But with ninety-five days left until her treatment, Lena meets enigmatic Alex, a boy from the Wilds who lives under the government’s radar. What will happen if they do the unthinkable and fall in love?

I did not love this book. I thought and hoped I would. The first 100 or so pages flew by but after that point it go so incredibly slow that I was legitimately falling asleep at some parts. The book could have been about 150 pages shorter and I would have liked it better. I felt like absolutely nothing happened for at least 150 pages. I understand the need of some of it but for the most part it was just plain boring.

I didn’t hate Lena. I think she was a little indecisive and a tad bit annoying but I enjoyed that she tried thinking for herself and not taking everything at face value. However, I do think that she fell a little flat as a character. I also HATED that she only changed because of a boy. Hana, her best friend for years, had no part in the change and she almost stopped being friends with Hana when Hana did try to change her. I just I hate when a guy is the only reason a girl develops. It’s just not right and it shows girls they should be dependent on boys and I’m not about that life.

Speaking of Lena’s best friend, Hana is the only character in the book I absolutely loved. She understands her limits, is an amazing friend, and is trying to fight the system but knows that she really can’t. I just really enjoy her all around.

Alex was kind of eh for me. His lines were cheesy, and he also fell flat for me. Considering he was the main reason for Lena’s change, I would have hoped he’d be a bit more 3 dimensional.

I might read the next book in the series if I find it really cheap on kindle or see it in the library but I have no desire to go out of my way to read what happens next even though it did leave off on a pretty solid cliffhanger. I think this is another dystopian book that kind of coasted on the dystopian craze that was going on when it was published.

dystopian, young adult

Book Review: Never Fade by Alexandra Bracken


Title: Never Fade
Author: Alexandra Bracken
Publisher: Disney-Hyperion
Length: 544, Paperback
Genre: Young adult, dystopian
Rating: 3.5 Folded Pages

See my review of the 1st novel in the series, The Darkest Minds, here.

Ruby never asked for the abilities that almost cost her her life. Now she must call upon them on a daily basis, leading dangerous missions to bring down a corrupt government and breaking into the minds of her enemies. Other kids in the Children’s League call Ruby “Leader”, but she knows what she really is: a monster.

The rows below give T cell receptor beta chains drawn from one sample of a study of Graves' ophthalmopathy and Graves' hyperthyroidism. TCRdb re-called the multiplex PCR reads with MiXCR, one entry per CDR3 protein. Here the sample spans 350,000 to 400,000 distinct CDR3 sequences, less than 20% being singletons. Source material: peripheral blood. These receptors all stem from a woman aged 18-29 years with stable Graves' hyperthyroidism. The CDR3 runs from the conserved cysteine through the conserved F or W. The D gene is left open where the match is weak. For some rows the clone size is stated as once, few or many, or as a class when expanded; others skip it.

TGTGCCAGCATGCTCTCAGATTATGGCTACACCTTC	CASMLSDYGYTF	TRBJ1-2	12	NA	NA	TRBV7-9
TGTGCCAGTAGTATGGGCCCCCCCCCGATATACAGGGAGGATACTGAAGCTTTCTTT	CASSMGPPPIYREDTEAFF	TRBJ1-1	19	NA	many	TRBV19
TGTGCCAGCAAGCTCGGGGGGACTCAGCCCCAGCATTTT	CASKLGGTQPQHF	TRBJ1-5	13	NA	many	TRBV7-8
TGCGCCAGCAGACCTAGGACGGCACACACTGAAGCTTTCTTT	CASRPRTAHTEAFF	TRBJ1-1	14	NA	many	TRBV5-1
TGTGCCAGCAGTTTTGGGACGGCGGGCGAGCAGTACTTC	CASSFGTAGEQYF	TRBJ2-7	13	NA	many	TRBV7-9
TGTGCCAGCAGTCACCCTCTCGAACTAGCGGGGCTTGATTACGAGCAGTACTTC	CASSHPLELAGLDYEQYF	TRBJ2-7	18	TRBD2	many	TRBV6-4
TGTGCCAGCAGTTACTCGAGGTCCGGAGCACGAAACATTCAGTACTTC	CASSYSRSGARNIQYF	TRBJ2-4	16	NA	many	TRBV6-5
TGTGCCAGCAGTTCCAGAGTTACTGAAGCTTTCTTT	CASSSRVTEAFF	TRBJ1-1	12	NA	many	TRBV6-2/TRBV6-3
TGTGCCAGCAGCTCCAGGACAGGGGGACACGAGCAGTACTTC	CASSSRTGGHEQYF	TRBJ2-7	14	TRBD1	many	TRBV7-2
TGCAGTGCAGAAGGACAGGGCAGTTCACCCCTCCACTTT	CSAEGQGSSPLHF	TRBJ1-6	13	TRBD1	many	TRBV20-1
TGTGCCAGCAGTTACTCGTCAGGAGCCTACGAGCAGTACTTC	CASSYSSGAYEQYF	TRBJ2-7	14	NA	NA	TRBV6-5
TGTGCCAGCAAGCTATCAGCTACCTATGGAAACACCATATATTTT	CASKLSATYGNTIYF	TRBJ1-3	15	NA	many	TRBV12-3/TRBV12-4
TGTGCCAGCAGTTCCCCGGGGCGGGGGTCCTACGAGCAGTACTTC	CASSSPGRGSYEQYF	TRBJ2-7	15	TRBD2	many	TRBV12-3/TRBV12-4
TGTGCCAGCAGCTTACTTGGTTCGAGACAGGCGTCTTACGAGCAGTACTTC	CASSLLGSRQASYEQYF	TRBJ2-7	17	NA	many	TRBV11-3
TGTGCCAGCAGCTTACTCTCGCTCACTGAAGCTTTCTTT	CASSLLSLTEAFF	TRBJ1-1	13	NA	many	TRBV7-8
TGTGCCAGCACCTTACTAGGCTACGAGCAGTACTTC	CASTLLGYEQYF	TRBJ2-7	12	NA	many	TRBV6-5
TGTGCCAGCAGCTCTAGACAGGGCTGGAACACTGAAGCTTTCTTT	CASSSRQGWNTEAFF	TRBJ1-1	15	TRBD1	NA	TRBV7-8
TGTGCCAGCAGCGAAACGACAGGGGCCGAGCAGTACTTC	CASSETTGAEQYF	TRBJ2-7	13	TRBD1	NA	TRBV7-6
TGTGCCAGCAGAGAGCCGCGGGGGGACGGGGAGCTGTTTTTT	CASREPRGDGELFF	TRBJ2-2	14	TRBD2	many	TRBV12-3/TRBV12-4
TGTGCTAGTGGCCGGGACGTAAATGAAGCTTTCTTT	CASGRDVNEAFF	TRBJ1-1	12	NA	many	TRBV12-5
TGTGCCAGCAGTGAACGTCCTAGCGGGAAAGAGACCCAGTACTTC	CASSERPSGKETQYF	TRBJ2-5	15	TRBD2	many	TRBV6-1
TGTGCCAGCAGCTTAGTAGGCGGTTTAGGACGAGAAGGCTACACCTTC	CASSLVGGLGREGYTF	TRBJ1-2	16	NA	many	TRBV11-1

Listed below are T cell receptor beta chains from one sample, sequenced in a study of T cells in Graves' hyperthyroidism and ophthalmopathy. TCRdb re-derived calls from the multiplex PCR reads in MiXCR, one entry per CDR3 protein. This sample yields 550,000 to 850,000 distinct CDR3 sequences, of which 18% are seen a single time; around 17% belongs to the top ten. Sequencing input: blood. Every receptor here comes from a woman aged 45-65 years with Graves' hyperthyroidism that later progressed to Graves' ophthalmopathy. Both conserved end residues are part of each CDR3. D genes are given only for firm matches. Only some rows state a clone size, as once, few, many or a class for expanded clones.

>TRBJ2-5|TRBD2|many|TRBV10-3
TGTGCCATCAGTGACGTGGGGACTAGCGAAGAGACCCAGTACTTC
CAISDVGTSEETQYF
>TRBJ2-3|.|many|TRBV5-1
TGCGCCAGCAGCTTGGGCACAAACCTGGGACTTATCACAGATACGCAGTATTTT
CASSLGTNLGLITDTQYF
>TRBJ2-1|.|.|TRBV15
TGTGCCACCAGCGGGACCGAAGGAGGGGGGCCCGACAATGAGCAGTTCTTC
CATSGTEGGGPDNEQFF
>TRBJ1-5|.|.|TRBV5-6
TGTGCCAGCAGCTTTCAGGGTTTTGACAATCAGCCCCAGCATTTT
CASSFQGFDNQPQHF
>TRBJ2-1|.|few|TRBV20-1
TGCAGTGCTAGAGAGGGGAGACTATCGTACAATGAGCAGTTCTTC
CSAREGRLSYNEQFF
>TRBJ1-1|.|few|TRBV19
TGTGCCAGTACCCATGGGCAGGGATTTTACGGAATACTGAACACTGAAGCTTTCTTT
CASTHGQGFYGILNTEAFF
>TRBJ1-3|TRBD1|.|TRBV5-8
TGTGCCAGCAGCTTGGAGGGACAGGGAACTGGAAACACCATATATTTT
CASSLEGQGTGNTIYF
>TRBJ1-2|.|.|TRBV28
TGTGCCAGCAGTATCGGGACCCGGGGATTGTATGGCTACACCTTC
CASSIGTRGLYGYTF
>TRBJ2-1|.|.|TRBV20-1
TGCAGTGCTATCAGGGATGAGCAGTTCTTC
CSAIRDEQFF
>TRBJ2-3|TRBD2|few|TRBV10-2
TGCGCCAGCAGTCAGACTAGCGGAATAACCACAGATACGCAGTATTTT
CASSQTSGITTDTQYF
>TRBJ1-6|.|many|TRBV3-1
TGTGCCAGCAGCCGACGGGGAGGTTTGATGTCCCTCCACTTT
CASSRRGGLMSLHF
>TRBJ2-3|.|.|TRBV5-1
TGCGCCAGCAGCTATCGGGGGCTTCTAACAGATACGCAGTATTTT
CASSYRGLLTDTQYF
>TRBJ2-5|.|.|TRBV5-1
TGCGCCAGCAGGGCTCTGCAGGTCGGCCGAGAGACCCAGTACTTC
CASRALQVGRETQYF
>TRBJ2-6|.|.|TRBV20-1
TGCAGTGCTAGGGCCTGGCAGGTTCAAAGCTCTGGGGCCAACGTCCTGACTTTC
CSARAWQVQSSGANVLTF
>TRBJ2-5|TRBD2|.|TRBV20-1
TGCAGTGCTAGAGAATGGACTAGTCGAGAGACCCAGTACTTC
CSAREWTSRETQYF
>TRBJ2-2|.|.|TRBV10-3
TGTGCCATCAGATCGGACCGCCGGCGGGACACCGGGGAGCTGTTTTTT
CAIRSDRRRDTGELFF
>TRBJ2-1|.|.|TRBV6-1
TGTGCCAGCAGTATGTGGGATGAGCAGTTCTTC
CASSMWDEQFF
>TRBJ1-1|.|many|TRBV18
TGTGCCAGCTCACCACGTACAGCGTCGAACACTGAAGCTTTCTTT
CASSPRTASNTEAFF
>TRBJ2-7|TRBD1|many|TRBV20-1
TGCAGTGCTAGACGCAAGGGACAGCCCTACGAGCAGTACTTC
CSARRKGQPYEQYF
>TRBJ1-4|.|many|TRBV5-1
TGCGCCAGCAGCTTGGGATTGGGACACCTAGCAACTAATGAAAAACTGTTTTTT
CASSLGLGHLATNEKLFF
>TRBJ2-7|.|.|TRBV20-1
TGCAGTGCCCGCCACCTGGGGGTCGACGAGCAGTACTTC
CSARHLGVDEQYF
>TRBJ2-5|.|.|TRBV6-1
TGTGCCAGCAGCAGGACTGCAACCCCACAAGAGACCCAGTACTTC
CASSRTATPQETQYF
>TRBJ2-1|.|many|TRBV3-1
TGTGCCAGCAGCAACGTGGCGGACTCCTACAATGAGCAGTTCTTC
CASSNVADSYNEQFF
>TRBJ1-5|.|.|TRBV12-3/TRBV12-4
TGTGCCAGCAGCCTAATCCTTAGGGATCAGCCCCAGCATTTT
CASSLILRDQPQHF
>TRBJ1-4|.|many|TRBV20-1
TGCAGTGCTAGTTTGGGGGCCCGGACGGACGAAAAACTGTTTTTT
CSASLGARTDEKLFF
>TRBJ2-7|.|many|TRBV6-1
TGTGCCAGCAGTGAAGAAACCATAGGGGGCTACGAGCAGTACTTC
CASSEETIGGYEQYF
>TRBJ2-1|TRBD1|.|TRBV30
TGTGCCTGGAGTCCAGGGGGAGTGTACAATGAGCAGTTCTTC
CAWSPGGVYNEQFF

When Ruby is entrusted with an explosive secret, she must embark on her most dangerous mission yet: leaving the Children’s League behind. Crucial information about the disease that killed most of America’s children-and turned Ruby and the others who lived into feared and hated outcasts-has survived every attempt to destroy it. But the truth is only saved in one place: a flashdrive in the hands of Liam Stewart, the boy Ruby once believed was her future-and who now wouldn’t recognize her.

As Ruby sets out across a desperate, lawless country to find Liam-and answers about the catastrophe that has ripped both her life and America apart-she is torn between old friends and the promise she made to serve the League. Ruby will do anything to protect the people she loves. But what if winning the war means losing herself?

This book took me an absurdly long time to finish. If you keep up with my WWW Wednesday’s at all you’ll know it was on hold for about three weeks. I guess I wasn’t in the mood for it during those weeks because once I decided to seriously pick it up again, I finished it in one sitting.

The first 250 pages were almost mind numbingly boring. I understand why they had to be there. They connected the first book to the second book perfectly. But man was it hard to read. However, the last 300 pages or so FLEW by. I would give this book 2 folded pages based on the first half and 4.5 based on the second. I settled on the 3.5 which I think is a just review.

I don’t want to give much away but I think what I hated the most about the first half of the book was how much Ruby had changed compared to the first without any awareness. I now know that there was a novella that bridged the first book to the second but I don’t think that was wise. I’m not inclined to buy or read novellas often and it made the beginning of Never Fade seem abrupt.

Still once the action picked up and things were better explained I ended up really enjoying it. I probably won’t read In the After Light until it releases in paperback and maybe that will give me enough distance to want to pick the story back up.

dystopian, science fiction, scifi, young adult

Book Review: Unwind by Neal Shusterman

Unwind by Neal Shusterman

Title: Unwind
Author: Neal Shusterman
Publisher: Simon & Schuster
Length: 352, Hardback
Genre: Young Adult, Dystopian, Science Fiction
Rating: 4.5 Folded Pages

In America after the Second Civil War, the Pro-Choice and Pro-Life armies came to an agreement: The Bill of Life states that human life may not be touched from the moment of conception until a child reaches the age of thirteen. Between the ages of thirteen and eighteen, however, a parent may choose to retroactively get rid of a child through a process called “unwinding.” Unwinding ensures that the child’s life doesn’t “technically” end by transplanting all the organs in the child’s body to various recipients. Now a common and accepted practice in society, troublesome or unwanted teens are able to easily be unwound.